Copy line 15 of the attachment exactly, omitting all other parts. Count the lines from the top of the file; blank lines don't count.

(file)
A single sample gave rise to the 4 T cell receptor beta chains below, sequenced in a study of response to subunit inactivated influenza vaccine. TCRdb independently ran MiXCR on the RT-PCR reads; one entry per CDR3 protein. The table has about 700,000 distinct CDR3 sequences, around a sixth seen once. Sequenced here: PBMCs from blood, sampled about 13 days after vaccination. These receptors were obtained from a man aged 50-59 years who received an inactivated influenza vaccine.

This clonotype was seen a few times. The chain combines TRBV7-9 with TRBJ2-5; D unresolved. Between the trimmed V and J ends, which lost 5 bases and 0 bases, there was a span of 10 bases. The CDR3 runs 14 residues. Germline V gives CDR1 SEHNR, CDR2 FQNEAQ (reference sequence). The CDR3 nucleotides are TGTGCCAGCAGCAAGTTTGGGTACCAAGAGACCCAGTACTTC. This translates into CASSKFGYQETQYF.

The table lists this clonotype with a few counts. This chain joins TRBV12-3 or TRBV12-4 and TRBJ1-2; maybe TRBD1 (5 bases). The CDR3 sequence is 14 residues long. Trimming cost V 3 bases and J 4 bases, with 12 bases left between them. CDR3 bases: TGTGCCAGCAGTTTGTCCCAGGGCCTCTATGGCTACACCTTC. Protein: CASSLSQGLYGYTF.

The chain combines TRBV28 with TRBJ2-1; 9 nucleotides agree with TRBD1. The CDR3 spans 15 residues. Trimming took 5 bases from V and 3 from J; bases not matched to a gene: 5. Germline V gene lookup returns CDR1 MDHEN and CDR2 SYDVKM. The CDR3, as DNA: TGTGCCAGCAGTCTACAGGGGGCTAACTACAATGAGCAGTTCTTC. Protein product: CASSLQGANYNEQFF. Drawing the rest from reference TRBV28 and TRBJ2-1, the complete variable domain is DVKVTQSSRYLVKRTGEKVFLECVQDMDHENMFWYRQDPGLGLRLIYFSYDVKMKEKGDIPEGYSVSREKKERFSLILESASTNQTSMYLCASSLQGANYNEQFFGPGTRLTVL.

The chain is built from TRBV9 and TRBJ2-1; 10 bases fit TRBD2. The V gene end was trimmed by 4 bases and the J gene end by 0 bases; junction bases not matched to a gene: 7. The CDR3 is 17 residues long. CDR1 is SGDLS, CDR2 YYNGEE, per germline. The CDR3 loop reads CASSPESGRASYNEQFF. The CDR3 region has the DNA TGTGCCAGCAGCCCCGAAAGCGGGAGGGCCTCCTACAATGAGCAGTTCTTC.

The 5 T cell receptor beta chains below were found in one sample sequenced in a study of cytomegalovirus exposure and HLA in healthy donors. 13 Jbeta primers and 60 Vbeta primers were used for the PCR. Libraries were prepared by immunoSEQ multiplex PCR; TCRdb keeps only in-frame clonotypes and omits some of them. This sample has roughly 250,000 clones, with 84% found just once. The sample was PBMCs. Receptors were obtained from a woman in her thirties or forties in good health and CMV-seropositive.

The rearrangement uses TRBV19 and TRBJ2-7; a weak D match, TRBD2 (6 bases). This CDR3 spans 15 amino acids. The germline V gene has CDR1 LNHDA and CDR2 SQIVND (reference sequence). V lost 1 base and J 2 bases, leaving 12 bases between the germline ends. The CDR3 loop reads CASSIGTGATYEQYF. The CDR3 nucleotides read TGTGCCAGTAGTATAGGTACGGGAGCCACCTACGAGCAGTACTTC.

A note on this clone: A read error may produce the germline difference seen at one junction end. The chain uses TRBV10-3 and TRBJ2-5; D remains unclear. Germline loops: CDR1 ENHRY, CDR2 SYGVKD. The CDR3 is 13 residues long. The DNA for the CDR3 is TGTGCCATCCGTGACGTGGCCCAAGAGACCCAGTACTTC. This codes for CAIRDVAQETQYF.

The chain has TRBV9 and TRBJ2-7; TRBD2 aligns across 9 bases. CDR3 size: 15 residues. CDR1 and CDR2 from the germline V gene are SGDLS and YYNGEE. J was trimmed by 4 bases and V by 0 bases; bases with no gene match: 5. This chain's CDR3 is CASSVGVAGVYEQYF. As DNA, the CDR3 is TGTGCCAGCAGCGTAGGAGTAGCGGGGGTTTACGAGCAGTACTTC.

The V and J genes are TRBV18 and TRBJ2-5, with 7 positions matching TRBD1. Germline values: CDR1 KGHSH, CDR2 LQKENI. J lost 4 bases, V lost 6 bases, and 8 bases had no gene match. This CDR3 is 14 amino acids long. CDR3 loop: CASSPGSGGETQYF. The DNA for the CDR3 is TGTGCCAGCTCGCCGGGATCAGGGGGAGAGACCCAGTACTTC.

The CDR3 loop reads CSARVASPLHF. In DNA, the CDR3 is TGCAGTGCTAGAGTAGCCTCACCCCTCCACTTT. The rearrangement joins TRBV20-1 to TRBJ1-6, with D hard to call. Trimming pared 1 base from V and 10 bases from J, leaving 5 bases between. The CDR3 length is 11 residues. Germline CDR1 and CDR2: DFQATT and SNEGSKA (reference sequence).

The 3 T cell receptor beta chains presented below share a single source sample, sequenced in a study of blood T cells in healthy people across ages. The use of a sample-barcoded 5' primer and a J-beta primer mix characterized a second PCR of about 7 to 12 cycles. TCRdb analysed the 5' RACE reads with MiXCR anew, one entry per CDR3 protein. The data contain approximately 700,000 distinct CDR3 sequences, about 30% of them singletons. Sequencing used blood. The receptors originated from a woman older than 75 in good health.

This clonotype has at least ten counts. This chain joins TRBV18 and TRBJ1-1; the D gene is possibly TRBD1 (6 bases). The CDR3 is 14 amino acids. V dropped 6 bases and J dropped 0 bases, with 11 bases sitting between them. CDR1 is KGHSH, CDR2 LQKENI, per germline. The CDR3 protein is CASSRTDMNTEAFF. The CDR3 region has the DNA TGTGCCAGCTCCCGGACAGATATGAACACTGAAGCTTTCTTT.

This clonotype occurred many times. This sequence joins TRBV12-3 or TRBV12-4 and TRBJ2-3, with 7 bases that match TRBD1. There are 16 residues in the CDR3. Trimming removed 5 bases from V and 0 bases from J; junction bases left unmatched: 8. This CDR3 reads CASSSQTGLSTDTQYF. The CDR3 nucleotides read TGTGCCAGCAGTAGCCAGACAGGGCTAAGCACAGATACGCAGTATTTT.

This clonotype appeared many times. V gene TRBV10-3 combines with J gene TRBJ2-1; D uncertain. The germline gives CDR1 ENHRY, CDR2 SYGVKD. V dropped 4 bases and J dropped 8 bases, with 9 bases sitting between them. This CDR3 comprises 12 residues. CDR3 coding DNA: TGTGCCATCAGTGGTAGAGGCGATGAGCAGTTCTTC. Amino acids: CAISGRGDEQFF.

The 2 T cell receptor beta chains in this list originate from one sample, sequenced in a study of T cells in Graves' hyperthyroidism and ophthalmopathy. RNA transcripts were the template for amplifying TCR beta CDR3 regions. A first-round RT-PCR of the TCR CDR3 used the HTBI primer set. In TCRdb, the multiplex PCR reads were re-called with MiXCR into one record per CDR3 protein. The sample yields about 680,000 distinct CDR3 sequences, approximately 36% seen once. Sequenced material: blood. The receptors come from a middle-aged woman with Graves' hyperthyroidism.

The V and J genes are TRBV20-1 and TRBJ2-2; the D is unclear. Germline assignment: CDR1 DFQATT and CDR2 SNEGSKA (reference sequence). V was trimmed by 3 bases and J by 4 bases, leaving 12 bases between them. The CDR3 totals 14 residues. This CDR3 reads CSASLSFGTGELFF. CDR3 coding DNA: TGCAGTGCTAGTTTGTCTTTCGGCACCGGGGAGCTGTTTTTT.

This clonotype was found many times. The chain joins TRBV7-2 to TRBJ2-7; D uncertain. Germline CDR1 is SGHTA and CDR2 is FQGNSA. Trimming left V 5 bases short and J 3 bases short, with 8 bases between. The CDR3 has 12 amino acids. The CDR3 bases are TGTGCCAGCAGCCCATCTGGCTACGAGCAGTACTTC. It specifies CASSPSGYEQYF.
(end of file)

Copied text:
This clonotype appeared many times. V gene TRBV10-3 combines with J gene TRBJ2-1; D uncertain. The germline gives CDR1 ENHRY, CDR2 SYGVKD. V dropped 4 bases and J dropped 8 bases, with 9 bases sitting between them. This CDR3 comprises 12 residues. CDR3 coding DNA: TGTGCCATCAGTGGTAGAGGCGATGAGCAGTTCTTC. Amino acids: CAISGRGDEQFF.